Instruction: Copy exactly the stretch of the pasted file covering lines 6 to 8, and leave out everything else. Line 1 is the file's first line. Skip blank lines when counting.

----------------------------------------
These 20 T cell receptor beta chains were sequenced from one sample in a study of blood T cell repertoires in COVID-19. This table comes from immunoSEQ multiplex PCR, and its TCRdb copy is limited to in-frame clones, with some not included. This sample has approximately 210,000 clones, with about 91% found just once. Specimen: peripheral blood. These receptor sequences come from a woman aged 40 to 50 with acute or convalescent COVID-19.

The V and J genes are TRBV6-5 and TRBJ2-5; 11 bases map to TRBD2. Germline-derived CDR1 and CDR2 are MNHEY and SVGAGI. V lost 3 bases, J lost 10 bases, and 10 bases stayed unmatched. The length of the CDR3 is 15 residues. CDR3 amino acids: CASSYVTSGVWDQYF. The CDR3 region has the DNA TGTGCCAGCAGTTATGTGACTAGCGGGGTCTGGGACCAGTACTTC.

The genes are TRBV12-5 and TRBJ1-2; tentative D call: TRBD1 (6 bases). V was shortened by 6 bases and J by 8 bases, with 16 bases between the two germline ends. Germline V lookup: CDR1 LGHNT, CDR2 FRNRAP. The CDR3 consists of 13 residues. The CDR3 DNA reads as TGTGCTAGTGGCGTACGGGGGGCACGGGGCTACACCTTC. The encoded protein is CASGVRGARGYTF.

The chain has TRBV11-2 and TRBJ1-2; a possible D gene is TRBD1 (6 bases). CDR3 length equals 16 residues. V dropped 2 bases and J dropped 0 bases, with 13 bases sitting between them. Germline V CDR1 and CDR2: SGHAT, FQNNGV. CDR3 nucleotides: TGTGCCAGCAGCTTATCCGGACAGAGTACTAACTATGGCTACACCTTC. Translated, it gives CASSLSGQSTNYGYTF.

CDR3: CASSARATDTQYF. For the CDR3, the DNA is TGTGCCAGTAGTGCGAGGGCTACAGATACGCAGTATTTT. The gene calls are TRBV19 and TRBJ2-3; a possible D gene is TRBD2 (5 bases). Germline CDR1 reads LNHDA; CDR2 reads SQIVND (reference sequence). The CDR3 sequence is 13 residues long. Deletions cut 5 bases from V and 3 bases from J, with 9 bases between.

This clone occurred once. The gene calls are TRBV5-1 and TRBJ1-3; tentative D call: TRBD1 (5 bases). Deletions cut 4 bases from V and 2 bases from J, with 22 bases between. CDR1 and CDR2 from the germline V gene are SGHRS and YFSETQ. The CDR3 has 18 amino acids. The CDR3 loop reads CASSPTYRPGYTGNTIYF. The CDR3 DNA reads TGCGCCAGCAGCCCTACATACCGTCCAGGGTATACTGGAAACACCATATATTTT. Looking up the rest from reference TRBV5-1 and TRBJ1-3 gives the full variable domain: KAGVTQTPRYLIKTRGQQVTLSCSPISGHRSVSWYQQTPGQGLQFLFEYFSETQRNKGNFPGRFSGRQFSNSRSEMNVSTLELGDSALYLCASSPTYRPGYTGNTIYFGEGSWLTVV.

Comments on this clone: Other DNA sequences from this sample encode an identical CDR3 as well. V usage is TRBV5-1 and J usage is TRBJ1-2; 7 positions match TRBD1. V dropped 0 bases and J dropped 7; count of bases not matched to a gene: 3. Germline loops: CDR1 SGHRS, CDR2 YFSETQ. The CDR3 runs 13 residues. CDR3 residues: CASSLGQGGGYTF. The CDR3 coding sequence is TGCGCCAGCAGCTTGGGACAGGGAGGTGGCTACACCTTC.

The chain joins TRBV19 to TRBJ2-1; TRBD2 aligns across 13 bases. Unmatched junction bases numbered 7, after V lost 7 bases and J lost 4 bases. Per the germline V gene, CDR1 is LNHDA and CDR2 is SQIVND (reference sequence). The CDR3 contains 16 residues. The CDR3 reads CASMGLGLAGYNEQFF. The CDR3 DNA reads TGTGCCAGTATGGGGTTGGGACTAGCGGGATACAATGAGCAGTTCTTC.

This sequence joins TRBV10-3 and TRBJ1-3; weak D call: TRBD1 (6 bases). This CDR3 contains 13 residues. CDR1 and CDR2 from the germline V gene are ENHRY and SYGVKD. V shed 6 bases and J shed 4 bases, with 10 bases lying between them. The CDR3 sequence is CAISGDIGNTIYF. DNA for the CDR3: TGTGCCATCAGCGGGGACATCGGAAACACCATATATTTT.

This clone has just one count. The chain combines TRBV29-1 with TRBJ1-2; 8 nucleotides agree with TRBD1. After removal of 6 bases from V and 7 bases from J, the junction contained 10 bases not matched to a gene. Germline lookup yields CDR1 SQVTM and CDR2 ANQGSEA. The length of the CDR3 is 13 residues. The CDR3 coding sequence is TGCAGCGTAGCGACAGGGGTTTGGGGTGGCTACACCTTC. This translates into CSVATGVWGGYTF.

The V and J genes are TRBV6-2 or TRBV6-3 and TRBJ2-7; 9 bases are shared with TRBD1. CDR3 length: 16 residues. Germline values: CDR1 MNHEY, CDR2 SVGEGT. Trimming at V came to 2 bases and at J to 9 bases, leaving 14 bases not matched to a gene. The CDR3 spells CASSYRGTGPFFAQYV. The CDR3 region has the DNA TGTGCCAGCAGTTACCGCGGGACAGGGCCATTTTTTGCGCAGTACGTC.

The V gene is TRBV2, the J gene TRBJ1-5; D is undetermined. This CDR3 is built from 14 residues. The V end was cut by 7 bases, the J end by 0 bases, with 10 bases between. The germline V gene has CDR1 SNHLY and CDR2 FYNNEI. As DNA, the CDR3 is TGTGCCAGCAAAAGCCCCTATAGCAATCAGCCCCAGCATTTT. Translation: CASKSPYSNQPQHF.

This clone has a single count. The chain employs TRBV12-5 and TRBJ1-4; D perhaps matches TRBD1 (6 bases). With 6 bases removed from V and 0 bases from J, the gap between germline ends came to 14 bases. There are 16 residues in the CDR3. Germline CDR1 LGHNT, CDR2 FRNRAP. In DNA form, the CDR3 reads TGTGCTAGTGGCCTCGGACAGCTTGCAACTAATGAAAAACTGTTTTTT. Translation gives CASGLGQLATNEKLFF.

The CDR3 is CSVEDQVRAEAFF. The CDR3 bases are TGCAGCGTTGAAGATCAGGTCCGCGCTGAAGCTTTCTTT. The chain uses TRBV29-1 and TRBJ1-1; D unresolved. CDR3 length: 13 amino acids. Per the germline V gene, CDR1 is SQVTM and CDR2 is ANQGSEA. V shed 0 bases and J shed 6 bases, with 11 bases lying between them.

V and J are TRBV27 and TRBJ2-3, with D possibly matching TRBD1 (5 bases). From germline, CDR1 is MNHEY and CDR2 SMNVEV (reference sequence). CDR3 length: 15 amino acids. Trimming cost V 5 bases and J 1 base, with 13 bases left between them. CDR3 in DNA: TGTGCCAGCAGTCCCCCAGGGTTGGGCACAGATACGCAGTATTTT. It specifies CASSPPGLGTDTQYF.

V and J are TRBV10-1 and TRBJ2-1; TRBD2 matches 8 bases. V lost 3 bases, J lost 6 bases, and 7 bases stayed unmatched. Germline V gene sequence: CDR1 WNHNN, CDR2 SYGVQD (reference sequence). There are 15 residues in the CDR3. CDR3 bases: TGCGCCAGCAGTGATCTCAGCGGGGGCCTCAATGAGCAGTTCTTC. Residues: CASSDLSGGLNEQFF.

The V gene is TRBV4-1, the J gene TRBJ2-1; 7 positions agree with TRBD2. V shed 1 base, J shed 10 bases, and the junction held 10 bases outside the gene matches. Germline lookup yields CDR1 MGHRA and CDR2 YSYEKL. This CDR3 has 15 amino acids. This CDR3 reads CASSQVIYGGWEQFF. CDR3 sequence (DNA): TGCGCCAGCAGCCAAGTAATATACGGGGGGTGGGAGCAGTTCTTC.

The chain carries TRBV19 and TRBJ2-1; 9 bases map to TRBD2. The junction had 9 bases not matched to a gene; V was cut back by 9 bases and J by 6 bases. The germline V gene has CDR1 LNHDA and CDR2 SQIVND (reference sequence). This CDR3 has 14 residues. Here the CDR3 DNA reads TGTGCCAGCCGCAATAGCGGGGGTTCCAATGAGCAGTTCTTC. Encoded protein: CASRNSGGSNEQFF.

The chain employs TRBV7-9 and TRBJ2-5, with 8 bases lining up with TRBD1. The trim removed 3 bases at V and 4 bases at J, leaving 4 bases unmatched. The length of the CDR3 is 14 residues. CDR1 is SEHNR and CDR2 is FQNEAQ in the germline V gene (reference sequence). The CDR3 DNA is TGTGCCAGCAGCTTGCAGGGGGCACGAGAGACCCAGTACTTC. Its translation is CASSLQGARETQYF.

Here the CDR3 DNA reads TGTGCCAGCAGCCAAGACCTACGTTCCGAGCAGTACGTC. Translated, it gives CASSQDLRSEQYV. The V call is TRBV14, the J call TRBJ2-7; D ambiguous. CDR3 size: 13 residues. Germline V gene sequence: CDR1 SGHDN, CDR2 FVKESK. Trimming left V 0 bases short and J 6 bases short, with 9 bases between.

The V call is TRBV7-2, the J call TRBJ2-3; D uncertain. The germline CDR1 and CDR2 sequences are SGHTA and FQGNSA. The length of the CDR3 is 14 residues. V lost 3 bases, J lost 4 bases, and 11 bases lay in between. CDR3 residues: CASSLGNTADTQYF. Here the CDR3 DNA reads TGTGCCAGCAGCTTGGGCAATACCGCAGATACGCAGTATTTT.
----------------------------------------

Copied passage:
This clone occurred once. The gene calls are TRBV5-1 and TRBJ1-3; tentative D call: TRBD1 (5 bases). Deletions cut 4 bases from V and 2 bases from J, with 22 bases between. CDR1 and CDR2 from the germline V gene are SGHRS and YFSETQ. The CDR3 has 18 amino acids. The CDR3 loop reads CASSPTYRPGYTGNTIYF. The CDR3 DNA reads TGCGCCAGCAGCCCTACATACCGTCCAGGGTATACTGGAAACACCATATATTTT. Looking up the rest from reference TRBV5-1 and TRBJ1-3 gives the full variable domain: KAGVTQTPRYLIKTRGQQVTLSCSPISGHRSVSWYQQTPGQGLQFLFEYFSETQRNKGNFPGRFSGRQFSNSRSEMNVSTLELGDSALYLCASSPTYRPGYTGNTIYFGEGSWLTVV.

Comments on this clone: Other DNA sequences from this sample encode an identical CDR3 as well. V usage is TRBV5-1 and J usage is TRBJ1-2; 7 positions match TRBD1. V dropped 0 bases and J dropped 7; count of bases not matched to a gene: 3. Germline loops: CDR1 SGHRS, CDR2 YFSETQ. The CDR3 runs 13 residues. CDR3 residues: CASSLGQGGGYTF. The CDR3 coding sequence is TGCGCCAGCAGCTTGGGACAGGGAGGTGGCTACACCTTC.

The chain joins TRBV19 to TRBJ2-1; TRBD2 aligns across 13 bases. Unmatched junction bases numbered 7, after V lost 7 bases and J lost 4 bases. Per the germline V gene, CDR1 is LNHDA and CDR2 is SQIVND (reference sequence). The CDR3 contains 16 residues. The CDR3 reads CASMGLGLAGYNEQFF. The CDR3 DNA reads TGTGCCAGTATGGGGTTGGGACTAGCGGGATACAATGAGCAGTTCTTC.